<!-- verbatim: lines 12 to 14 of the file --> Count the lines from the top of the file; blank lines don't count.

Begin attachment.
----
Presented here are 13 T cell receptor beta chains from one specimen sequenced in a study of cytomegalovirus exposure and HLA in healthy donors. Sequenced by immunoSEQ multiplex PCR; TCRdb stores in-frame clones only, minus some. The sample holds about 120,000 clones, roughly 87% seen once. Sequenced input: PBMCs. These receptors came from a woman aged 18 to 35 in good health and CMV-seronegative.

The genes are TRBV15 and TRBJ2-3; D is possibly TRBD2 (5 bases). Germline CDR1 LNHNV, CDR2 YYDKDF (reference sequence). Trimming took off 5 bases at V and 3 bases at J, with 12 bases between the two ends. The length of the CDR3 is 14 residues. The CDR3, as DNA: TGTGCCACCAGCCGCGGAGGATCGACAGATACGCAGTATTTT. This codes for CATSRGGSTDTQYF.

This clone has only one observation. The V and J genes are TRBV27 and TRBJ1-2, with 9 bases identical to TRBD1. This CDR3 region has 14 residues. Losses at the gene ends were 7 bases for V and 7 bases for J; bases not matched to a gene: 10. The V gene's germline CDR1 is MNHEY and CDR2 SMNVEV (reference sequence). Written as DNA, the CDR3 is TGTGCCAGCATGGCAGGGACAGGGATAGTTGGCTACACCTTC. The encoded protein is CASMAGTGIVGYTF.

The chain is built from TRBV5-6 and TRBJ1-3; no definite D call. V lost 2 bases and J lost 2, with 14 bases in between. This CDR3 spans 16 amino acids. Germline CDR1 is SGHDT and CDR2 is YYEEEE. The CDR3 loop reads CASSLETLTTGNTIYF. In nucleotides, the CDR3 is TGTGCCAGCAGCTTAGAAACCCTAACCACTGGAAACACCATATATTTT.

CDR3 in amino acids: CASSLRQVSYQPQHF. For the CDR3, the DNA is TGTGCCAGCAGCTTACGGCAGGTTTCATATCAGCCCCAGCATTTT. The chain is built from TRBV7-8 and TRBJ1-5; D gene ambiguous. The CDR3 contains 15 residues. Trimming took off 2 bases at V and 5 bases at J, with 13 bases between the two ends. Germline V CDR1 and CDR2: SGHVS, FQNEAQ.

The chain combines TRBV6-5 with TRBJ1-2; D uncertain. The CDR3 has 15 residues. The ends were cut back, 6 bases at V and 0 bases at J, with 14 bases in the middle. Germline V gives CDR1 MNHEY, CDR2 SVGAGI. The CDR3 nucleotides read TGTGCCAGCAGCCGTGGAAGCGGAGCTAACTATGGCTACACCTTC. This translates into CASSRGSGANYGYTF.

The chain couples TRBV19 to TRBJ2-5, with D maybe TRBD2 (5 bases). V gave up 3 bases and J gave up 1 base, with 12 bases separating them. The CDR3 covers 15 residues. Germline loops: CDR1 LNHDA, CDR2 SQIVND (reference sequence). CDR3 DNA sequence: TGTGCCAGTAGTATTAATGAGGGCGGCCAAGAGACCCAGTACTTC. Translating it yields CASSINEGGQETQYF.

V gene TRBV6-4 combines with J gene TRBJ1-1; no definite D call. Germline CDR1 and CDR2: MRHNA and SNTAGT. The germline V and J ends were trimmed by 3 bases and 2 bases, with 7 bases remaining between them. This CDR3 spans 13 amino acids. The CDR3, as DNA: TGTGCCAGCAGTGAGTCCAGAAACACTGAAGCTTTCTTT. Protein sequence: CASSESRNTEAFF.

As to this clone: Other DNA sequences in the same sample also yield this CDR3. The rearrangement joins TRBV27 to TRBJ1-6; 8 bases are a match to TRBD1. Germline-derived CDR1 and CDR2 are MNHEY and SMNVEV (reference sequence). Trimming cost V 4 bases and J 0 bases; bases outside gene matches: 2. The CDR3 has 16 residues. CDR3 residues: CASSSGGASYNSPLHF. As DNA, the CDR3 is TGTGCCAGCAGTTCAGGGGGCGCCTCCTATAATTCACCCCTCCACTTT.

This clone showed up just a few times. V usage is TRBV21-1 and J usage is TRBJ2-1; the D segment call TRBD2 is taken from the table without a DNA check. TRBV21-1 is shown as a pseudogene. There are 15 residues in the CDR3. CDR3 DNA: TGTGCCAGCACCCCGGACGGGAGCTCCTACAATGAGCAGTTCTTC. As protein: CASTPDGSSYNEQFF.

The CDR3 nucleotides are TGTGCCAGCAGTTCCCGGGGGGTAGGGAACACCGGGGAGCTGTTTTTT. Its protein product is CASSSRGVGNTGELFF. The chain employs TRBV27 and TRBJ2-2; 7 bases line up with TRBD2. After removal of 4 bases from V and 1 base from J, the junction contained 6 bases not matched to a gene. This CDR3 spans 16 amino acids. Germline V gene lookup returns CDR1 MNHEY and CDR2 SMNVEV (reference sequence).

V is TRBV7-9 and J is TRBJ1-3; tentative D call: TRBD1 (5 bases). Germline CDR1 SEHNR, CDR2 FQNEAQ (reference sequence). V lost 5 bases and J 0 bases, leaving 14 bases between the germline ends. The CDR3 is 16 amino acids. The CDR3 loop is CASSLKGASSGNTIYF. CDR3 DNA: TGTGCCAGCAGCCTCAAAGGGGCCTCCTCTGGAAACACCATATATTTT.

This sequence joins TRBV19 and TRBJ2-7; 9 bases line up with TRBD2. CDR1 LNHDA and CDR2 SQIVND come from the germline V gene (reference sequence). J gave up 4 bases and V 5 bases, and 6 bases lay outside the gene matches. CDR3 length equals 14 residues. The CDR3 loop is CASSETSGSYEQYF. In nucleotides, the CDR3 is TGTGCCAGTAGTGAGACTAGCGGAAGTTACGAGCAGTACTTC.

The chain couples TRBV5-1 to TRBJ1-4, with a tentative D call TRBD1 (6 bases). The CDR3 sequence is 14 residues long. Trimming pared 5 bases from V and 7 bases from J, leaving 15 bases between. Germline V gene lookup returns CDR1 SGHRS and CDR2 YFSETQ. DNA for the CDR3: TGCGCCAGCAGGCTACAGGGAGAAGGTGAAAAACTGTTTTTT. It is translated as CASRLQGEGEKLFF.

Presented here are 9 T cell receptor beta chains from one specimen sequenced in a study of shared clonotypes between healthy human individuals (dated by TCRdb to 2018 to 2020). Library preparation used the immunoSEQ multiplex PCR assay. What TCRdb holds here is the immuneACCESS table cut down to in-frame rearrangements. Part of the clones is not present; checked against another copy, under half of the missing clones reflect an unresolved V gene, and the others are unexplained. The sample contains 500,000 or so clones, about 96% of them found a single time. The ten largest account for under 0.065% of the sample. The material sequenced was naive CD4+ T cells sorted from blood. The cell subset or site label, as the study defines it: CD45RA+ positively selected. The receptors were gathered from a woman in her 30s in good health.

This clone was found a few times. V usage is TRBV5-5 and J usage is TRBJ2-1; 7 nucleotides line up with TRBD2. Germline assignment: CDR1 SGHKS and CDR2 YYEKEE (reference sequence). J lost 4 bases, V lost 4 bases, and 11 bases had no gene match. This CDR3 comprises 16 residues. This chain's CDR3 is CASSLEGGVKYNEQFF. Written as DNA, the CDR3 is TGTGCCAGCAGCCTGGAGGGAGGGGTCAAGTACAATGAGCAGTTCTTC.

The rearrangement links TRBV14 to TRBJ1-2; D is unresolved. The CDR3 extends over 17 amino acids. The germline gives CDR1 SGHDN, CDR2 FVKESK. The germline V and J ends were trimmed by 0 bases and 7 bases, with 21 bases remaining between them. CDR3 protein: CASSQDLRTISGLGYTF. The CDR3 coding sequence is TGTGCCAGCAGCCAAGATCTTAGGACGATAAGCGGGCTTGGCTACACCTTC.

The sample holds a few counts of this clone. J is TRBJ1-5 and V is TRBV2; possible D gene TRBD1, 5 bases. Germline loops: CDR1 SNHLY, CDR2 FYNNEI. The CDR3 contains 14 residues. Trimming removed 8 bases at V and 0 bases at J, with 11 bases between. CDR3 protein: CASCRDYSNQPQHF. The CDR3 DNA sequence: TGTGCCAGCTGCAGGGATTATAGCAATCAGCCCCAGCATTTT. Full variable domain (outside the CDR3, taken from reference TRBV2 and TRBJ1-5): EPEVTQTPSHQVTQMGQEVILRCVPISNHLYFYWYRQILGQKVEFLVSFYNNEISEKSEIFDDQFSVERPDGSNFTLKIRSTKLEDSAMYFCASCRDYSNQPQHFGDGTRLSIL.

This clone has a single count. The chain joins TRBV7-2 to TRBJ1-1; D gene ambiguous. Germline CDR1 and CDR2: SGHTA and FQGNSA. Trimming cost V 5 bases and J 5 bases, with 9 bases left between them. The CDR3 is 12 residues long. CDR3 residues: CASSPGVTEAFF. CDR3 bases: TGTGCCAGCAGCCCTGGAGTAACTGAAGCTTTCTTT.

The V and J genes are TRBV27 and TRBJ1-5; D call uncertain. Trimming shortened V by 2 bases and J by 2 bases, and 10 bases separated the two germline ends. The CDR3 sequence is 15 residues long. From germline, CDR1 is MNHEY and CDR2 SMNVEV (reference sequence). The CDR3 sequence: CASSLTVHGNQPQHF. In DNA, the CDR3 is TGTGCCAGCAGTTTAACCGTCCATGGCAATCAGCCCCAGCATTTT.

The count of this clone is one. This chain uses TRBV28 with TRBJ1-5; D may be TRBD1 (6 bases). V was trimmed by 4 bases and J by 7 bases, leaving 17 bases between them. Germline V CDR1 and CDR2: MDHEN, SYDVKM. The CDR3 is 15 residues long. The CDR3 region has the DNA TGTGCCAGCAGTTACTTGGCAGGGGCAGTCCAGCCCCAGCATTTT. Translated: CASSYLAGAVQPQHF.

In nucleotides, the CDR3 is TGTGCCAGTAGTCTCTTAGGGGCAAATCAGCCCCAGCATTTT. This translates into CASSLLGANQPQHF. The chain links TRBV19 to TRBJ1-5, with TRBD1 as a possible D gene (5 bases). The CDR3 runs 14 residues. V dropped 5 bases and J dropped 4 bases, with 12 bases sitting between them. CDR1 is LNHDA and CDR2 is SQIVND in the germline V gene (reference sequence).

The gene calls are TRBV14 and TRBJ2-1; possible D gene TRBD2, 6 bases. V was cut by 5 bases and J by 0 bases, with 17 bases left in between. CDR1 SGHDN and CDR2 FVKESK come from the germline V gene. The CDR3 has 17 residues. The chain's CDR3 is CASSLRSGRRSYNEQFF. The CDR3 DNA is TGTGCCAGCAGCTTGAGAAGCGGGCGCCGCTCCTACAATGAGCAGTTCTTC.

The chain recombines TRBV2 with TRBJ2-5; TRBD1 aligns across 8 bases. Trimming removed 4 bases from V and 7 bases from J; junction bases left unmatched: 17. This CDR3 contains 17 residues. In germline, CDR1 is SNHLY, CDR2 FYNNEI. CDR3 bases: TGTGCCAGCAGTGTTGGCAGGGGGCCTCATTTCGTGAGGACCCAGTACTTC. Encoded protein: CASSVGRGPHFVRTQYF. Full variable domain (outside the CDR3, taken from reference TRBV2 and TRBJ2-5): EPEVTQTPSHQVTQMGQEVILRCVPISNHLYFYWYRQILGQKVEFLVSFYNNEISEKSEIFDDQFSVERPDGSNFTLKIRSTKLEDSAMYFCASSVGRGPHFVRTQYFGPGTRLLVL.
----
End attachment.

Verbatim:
V is TRBV7-9 and J is TRBJ1-3; tentative D call: TRBD1 (5 bases). Germline CDR1 SEHNR, CDR2 FQNEAQ (reference sequence). V lost 5 bases and J 0 bases, leaving 14 bases between the germline ends. The CDR3 is 16 amino acids. The CDR3 loop is CASSLKGASSGNTIYF. CDR3 DNA: TGTGCCAGCAGCCTCAAAGGGGCCTCCTCTGGAAACACCATATATTTT.

This sequence joins TRBV19 and TRBJ2-7; 9 bases line up with TRBD2. CDR1 LNHDA and CDR2 SQIVND come from the germline V gene (reference sequence). J gave up 4 bases and V 5 bases, and 6 bases lay outside the gene matches. CDR3 length equals 14 residues. The CDR3 loop is CASSETSGSYEQYF. In nucleotides, the CDR3 is TGTGCCAGTAGTGAGACTAGCGGAAGTTACGAGCAGTACTTC.

The chain couples TRBV5-1 to TRBJ1-4, with a tentative D call TRBD1 (6 bases). The CDR3 sequence is 14 residues long. Trimming pared 5 bases from V and 7 bases from J, leaving 15 bases between. Germline V gene lookup returns CDR1 SGHRS and CDR2 YFSETQ. DNA for the CDR3: TGCGCCAGCAGGCTACAGGGAGAAGGTGAAAAACTGTTTTTT. It is translated as CASRLQGEGEKLFF.